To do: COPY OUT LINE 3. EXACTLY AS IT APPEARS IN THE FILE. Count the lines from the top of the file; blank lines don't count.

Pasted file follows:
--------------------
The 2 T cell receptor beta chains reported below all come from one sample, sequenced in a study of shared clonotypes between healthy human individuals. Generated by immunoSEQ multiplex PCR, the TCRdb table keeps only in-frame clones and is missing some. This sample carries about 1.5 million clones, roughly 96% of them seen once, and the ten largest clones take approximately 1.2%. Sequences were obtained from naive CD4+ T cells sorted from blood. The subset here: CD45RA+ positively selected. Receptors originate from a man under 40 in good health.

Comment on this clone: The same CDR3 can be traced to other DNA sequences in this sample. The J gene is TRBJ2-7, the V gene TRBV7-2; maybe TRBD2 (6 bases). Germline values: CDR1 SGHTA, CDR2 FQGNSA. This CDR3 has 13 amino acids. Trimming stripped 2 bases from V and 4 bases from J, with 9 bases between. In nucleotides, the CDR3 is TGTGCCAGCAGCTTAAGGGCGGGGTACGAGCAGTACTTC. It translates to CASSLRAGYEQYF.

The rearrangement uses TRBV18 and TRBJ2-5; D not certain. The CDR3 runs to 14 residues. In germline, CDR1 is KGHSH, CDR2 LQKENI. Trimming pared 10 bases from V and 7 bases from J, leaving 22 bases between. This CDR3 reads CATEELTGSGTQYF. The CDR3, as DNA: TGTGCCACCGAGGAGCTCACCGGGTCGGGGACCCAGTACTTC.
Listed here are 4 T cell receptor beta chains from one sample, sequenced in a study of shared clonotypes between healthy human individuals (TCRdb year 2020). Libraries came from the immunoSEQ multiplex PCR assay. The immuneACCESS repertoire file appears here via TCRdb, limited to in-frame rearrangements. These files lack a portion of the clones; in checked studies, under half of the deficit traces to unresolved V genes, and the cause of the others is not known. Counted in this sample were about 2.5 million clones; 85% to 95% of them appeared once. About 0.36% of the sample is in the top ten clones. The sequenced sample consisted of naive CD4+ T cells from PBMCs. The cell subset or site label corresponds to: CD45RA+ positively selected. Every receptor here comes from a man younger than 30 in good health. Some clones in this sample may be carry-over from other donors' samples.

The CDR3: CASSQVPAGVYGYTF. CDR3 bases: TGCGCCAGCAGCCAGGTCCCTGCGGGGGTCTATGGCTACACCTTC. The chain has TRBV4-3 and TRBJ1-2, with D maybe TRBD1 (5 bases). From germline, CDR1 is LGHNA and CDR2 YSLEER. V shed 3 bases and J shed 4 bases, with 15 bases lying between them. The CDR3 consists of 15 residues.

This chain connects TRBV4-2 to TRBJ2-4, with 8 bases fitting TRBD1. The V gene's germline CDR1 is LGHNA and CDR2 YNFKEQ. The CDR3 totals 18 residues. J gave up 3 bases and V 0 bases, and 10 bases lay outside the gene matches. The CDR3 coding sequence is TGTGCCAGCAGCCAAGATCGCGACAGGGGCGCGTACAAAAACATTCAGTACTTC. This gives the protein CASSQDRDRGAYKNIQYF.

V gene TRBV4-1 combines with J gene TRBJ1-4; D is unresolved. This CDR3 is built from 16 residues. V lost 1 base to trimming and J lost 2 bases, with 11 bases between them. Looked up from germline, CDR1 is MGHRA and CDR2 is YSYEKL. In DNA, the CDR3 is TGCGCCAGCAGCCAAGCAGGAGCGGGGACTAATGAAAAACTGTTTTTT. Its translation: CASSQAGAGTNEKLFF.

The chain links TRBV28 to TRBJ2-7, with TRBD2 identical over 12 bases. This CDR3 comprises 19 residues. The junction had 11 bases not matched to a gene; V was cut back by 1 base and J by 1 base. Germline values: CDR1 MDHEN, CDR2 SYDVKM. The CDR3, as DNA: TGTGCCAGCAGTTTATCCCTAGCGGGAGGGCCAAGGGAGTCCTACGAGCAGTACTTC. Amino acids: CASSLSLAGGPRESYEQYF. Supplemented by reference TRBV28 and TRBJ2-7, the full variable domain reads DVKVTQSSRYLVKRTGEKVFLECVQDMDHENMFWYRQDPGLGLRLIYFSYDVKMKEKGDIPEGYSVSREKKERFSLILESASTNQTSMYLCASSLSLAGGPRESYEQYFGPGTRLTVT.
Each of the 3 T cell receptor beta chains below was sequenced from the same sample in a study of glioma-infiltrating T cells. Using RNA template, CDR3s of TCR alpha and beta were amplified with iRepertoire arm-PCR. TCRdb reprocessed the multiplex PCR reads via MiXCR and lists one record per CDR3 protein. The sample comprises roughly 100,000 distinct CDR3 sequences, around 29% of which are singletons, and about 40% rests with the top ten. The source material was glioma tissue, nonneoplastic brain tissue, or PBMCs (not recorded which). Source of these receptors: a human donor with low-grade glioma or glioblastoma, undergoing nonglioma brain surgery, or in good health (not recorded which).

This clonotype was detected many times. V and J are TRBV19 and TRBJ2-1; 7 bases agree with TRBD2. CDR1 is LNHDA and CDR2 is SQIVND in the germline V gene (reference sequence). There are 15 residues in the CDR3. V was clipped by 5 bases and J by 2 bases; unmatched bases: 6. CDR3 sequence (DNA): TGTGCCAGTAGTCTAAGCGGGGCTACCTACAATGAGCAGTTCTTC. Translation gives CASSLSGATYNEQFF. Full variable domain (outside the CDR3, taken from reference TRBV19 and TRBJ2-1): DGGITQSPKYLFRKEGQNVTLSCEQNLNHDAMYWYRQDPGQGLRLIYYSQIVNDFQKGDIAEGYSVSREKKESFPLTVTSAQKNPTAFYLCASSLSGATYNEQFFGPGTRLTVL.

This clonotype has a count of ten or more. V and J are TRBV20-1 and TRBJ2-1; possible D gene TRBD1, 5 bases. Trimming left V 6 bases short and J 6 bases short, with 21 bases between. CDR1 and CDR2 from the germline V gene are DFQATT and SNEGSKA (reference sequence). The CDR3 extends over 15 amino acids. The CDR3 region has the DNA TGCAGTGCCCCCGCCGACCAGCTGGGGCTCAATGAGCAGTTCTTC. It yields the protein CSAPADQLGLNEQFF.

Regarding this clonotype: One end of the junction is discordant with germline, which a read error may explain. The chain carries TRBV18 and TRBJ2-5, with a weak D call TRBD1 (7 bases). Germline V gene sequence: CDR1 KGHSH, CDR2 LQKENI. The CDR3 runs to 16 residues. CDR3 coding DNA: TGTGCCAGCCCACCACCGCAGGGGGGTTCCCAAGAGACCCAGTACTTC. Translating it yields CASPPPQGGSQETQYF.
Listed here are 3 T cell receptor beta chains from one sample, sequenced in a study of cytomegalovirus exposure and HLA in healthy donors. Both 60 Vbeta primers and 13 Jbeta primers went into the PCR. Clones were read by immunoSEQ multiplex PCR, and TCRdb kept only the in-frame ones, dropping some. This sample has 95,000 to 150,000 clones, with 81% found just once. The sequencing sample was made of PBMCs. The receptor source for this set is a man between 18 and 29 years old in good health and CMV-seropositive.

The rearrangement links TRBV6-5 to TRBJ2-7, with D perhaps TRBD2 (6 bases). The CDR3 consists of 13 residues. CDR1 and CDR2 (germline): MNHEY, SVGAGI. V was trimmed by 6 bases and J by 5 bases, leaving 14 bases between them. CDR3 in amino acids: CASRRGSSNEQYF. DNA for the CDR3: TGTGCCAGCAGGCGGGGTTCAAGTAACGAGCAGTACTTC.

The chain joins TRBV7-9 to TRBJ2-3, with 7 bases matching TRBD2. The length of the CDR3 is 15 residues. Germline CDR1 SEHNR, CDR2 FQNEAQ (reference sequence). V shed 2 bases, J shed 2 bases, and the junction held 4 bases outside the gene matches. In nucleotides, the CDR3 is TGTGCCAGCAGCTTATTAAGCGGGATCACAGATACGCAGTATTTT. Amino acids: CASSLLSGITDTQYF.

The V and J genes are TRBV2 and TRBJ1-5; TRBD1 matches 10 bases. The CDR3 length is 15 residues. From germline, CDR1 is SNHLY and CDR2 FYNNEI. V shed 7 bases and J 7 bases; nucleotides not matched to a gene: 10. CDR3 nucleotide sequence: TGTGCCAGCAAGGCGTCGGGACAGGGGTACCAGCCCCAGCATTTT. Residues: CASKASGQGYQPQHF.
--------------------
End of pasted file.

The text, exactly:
The rearrangement uses TRBV18 and TRBJ2-5; D not certain. The CDR3 runs to 14 residues. In germline, CDR1 is KGHSH, CDR2 LQKENI. Trimming pared 10 bases from V and 7 bases from J, leaving 22 bases between. This CDR3 reads CATEELTGSGTQYF. The CDR3, as DNA: TGTGCCACCGAGGAGCTCACCGGGTCGGGGACCCAGTACTTC.